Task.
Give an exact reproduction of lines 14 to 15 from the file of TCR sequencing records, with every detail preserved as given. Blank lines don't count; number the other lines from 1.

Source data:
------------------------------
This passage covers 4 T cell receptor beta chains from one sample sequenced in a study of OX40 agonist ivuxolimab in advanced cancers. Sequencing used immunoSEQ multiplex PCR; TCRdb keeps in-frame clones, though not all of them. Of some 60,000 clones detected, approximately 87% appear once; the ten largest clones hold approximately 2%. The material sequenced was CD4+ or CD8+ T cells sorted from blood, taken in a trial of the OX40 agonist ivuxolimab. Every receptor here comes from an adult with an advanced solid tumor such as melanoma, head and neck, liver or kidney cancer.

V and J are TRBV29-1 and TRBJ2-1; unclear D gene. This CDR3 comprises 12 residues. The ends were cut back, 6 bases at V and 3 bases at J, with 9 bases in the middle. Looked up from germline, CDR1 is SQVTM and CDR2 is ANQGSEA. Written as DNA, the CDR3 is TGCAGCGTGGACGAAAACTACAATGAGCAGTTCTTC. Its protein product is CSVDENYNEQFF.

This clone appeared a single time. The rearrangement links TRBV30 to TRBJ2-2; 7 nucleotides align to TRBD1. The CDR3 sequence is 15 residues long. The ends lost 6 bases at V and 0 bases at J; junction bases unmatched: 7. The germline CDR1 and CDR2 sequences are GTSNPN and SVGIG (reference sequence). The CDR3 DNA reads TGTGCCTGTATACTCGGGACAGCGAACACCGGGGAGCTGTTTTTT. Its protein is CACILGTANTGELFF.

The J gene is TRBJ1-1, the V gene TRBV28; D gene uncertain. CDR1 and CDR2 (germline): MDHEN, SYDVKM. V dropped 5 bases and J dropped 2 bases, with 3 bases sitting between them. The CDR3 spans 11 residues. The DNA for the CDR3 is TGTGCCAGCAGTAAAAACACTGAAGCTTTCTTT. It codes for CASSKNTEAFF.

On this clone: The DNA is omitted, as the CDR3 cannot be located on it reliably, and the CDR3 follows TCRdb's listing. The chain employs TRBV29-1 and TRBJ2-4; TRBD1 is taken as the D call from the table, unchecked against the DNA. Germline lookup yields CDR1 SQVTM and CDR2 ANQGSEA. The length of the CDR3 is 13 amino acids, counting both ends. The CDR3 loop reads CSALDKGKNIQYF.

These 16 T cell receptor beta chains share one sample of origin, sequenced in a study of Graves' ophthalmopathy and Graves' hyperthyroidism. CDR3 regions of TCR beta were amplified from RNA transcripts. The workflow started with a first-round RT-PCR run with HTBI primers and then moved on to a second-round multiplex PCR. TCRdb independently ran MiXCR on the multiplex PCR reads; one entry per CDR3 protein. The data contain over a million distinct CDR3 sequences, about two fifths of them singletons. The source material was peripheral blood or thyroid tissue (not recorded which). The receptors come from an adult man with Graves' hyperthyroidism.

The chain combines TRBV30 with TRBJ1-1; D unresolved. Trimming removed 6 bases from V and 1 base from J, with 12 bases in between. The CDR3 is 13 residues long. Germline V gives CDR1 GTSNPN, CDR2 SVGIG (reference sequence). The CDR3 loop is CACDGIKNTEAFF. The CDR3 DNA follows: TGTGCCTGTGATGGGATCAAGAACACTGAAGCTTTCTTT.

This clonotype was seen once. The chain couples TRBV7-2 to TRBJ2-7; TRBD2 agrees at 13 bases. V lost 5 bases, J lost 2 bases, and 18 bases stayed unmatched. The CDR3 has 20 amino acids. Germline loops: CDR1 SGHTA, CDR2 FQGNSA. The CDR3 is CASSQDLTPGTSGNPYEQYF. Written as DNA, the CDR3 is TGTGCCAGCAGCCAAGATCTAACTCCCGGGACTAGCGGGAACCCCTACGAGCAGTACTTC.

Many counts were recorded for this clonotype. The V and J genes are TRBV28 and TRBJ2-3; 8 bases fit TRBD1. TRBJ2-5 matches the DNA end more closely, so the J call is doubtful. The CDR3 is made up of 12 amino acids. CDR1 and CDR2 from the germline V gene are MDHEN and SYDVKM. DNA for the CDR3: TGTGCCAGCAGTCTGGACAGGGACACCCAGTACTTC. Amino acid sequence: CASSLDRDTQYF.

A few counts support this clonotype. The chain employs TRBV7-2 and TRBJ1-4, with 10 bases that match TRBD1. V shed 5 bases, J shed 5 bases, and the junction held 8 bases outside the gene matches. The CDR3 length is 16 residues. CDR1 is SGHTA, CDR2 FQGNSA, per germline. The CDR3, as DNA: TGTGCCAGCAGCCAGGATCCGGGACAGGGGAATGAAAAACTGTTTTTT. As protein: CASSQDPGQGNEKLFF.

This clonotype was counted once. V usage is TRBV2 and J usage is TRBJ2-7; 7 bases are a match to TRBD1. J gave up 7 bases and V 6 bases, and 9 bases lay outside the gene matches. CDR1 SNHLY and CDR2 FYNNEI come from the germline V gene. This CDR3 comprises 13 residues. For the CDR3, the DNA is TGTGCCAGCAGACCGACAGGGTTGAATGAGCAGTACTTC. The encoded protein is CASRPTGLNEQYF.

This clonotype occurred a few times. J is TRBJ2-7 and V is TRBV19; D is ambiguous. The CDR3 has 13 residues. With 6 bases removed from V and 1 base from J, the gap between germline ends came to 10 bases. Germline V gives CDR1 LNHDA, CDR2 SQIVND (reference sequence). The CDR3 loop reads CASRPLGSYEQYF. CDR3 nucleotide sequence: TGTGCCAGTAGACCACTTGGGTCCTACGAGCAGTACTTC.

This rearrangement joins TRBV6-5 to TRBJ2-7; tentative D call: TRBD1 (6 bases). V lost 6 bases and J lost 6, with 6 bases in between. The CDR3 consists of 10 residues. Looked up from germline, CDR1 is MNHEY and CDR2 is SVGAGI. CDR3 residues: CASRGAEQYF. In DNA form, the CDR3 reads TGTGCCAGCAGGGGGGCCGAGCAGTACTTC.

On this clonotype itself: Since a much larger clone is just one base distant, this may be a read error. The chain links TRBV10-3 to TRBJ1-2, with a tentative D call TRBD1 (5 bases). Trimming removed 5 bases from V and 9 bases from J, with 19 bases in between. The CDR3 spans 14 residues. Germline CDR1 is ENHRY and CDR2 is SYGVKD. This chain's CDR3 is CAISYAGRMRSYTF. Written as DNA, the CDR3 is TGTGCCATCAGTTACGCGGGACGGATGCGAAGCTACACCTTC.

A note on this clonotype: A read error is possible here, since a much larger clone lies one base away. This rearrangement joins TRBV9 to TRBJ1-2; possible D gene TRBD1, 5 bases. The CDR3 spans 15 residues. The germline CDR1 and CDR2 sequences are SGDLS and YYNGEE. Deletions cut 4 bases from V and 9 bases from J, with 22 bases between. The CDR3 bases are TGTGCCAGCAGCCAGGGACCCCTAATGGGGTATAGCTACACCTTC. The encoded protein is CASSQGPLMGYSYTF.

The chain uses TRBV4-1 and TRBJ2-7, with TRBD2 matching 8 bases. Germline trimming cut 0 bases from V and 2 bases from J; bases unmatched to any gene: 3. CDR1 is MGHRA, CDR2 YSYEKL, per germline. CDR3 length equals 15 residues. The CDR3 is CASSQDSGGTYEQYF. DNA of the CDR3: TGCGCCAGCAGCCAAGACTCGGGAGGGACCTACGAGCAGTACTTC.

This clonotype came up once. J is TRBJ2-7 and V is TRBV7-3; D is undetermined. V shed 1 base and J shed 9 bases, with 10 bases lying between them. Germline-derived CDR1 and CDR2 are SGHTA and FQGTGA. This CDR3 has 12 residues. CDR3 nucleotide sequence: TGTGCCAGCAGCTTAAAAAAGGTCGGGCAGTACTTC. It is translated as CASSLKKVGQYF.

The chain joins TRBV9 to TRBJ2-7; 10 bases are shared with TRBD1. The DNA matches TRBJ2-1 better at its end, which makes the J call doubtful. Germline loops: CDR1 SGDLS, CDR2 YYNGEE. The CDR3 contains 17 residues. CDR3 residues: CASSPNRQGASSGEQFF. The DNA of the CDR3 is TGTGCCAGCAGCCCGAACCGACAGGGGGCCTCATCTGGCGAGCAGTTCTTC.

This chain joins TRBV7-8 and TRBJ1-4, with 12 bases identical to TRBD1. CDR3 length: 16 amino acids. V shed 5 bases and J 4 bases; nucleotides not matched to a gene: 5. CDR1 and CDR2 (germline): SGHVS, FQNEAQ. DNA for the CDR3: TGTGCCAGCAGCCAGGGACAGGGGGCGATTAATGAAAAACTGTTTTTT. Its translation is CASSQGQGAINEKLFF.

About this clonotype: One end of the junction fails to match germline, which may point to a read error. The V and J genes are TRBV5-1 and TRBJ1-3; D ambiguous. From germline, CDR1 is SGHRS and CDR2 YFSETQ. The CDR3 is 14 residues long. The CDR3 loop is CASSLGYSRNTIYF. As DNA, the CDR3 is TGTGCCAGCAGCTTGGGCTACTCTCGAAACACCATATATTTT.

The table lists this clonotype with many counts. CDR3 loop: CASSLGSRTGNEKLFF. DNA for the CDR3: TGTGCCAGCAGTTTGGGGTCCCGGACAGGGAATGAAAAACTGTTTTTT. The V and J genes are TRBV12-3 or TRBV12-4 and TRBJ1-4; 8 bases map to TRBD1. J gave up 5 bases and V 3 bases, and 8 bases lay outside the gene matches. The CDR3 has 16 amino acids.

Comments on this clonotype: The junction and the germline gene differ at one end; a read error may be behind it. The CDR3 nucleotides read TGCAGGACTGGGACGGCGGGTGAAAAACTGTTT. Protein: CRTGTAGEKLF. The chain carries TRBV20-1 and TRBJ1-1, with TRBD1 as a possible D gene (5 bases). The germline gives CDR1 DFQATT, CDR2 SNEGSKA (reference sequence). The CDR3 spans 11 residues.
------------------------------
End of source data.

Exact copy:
On this clonotype itself: Since a much larger clone is just one base distant, this may be a read error. The chain links TRBV10-3 to TRBJ1-2, with a tentative D call TRBD1 (5 bases). Trimming removed 5 bases from V and 9 bases from J, with 19 bases in between. The CDR3 spans 14 residues. Germline CDR1 is ENHRY and CDR2 is SYGVKD. This chain's CDR3 is CAISYAGRMRSYTF. Written as DNA, the CDR3 is TGTGCCATCAGTTACGCGGGACGGATGCGAAGCTACACCTTC.

A note on this clonotype: A read error is possible here, since a much larger clone lies one base away. This rearrangement joins TRBV9 to TRBJ1-2; possible D gene TRBD1, 5 bases. The CDR3 spans 15 residues. The germline CDR1 and CDR2 sequences are SGDLS and YYNGEE. Deletions cut 4 bases from V and 9 bases from J, with 22 bases between. The CDR3 bases are TGTGCCAGCAGCCAGGGACCCCTAATGGGGTATAGCTACACCTTC. The encoded protein is CASSQGPLMGYSYTF.